FLICKR, CHEEPSHOTPigments called carotenoids are responsible for a wide range of the bright plumage colors sported by today’s bird species. But unlike structural and melanosome-based colors, carotenoids do not fossilize, making the history of such pigmentation difficult to nail down. Now, a team of scientists has used a survey of modern bird plumage to reconstruct the evolutionary history of carotenoid-based coloring, and found that birds began incorporating such pigments into their feathers as early as 66 million years ago and that the strategy became more common over time, arising independently in 13 different orders of birds. The analysis was published last week (June 25) in the Proceedings of the Royal Society B.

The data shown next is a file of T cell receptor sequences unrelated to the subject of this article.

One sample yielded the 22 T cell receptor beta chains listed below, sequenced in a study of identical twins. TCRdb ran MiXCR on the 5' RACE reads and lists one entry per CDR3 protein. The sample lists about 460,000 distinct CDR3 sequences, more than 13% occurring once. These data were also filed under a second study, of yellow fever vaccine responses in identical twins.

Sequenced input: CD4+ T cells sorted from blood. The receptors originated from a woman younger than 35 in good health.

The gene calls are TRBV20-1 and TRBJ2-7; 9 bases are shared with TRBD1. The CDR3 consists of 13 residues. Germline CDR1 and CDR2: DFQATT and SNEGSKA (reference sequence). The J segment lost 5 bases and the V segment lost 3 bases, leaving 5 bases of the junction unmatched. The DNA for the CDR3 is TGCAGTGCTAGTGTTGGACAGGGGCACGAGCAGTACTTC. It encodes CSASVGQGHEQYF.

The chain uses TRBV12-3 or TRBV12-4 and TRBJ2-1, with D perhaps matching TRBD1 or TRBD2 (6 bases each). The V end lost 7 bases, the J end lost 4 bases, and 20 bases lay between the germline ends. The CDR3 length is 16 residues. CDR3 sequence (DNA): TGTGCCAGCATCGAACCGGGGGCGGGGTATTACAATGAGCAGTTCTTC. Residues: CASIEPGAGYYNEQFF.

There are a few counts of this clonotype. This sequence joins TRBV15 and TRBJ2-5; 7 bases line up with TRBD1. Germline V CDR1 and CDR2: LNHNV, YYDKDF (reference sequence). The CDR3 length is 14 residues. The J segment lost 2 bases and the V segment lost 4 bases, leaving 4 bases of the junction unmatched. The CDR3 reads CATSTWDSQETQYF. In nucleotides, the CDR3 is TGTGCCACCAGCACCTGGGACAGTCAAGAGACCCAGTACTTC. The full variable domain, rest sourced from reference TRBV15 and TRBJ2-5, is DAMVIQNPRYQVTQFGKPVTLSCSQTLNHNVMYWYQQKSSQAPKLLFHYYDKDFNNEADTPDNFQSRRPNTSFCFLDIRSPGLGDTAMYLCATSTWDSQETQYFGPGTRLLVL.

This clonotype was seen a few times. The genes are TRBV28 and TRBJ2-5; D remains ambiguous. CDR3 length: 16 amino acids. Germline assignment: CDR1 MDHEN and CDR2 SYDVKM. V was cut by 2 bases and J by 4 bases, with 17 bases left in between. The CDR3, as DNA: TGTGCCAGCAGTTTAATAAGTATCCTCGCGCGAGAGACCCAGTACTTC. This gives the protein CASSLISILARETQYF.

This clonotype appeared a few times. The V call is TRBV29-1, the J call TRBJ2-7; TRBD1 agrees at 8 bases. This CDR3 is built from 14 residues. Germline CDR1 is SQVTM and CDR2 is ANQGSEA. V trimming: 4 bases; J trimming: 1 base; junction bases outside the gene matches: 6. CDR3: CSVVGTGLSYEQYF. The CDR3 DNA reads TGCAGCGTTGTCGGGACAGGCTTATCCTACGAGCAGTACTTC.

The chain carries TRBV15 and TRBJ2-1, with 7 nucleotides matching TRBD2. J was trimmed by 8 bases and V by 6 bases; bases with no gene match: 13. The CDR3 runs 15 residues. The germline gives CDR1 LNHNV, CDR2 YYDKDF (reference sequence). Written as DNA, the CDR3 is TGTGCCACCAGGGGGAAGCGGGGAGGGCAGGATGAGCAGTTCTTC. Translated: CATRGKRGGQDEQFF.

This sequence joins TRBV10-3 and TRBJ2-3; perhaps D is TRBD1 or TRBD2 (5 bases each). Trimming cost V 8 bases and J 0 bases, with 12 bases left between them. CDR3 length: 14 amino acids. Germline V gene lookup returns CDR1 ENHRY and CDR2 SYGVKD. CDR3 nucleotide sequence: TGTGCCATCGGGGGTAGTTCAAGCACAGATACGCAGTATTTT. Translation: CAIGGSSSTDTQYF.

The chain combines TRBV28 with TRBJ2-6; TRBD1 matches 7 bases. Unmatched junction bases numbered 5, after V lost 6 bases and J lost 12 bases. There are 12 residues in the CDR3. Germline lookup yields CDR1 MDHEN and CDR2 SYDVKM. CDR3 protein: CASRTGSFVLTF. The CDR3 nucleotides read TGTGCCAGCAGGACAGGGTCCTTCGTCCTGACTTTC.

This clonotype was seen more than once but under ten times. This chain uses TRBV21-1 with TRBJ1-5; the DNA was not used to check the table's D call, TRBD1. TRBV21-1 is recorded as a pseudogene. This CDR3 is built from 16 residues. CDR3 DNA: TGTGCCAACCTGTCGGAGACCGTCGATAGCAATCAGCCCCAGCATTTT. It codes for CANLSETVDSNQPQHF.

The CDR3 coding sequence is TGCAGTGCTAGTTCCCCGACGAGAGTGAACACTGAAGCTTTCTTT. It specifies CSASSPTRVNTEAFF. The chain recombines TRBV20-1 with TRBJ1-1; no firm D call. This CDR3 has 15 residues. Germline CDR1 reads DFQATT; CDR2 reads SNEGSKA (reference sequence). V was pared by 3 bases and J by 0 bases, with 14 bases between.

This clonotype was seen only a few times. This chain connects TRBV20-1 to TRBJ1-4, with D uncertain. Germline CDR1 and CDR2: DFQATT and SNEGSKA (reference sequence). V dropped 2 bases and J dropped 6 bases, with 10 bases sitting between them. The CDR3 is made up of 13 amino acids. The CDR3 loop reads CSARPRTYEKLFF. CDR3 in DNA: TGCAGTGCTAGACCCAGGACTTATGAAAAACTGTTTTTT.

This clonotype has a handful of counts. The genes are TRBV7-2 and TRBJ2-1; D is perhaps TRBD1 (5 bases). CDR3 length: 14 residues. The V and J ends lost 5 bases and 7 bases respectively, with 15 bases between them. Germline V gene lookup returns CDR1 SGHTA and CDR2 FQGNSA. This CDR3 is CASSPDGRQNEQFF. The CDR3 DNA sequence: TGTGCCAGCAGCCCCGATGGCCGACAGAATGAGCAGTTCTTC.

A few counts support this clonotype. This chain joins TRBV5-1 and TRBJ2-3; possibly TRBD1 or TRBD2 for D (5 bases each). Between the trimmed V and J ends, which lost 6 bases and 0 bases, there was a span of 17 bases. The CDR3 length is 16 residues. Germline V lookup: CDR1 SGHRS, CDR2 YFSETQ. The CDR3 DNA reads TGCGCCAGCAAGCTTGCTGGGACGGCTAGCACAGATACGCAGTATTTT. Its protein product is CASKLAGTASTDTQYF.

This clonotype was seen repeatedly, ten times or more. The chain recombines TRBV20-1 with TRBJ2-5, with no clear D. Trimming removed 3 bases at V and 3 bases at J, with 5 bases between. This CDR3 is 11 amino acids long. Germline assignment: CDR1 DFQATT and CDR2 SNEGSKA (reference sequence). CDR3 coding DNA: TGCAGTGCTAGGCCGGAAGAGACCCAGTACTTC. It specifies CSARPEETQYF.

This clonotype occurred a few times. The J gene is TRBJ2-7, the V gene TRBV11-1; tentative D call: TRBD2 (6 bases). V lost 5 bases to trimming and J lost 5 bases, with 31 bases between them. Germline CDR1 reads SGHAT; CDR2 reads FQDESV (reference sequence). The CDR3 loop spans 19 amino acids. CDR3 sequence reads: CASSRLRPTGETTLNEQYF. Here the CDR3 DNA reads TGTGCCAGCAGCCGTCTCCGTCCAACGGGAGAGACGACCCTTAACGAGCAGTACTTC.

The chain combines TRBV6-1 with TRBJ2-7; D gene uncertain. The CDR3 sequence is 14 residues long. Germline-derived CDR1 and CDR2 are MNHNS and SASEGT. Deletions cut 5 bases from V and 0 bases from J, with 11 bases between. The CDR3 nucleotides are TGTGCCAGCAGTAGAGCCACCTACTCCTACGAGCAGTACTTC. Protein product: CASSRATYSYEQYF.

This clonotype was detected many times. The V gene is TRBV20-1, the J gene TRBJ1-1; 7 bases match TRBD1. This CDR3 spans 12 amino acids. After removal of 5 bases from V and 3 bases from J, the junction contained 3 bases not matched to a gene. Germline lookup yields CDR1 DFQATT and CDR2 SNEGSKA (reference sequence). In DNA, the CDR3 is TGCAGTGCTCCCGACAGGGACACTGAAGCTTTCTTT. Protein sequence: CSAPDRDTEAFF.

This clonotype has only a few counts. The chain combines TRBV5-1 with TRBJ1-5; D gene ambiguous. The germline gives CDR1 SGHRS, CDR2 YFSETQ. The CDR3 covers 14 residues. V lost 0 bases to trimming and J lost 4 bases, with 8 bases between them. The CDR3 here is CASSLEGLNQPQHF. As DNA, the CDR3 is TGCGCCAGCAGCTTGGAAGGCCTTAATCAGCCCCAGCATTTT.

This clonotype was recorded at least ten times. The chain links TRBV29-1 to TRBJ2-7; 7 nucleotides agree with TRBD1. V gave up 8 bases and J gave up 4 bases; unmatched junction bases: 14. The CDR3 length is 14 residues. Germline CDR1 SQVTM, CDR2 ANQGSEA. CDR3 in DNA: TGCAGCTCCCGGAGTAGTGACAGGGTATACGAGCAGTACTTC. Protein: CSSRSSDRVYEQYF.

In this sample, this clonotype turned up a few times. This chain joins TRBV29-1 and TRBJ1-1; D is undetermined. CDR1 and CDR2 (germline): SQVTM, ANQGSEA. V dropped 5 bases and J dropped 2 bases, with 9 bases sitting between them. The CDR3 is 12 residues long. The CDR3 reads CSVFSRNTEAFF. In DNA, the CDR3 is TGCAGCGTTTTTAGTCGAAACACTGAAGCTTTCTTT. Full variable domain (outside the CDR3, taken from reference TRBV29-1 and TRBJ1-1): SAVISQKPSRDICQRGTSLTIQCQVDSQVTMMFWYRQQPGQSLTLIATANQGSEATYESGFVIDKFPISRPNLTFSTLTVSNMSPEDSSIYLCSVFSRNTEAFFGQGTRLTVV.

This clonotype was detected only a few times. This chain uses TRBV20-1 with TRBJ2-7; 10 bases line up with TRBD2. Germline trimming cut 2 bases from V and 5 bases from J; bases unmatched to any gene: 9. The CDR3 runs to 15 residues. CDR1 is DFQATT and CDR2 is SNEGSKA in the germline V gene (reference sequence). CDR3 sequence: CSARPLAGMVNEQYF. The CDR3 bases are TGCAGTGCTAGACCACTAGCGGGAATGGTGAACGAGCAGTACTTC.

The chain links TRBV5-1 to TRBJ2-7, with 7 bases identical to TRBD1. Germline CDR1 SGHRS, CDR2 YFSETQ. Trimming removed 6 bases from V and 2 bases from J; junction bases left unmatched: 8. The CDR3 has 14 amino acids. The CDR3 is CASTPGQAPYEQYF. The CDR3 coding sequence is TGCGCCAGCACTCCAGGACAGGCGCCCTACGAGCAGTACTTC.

Smithsonian scientist Daniel Thomas and his colleagues examined images of nearly 10,000 extant bird species, using the Handbook of the Birds of the World and Internet resources, and identified 2,956 that they suspected of having carotenoid-based coloring. Chemical analyses of the feathers from a subset of these species revealed that 95 of the 236 bird families they examined did indeed harbor carotenoids in their plumage.
Using these data to model the evolutionary history of carotenoid-colored plumage on recent phylogenetic trees, the team concluded that such coloration arose multiple times independently throughout the evolution of birds. The number of avian families employing the pigments appeared to increase over time, from the earliest hypothesized occurrence of carotenoid-based color appearing within the ancient Passeriformes during the Palaeocene Epoch some 66 million to 56 million years ago.
(Hat tip: National Geographic’s Laelaps)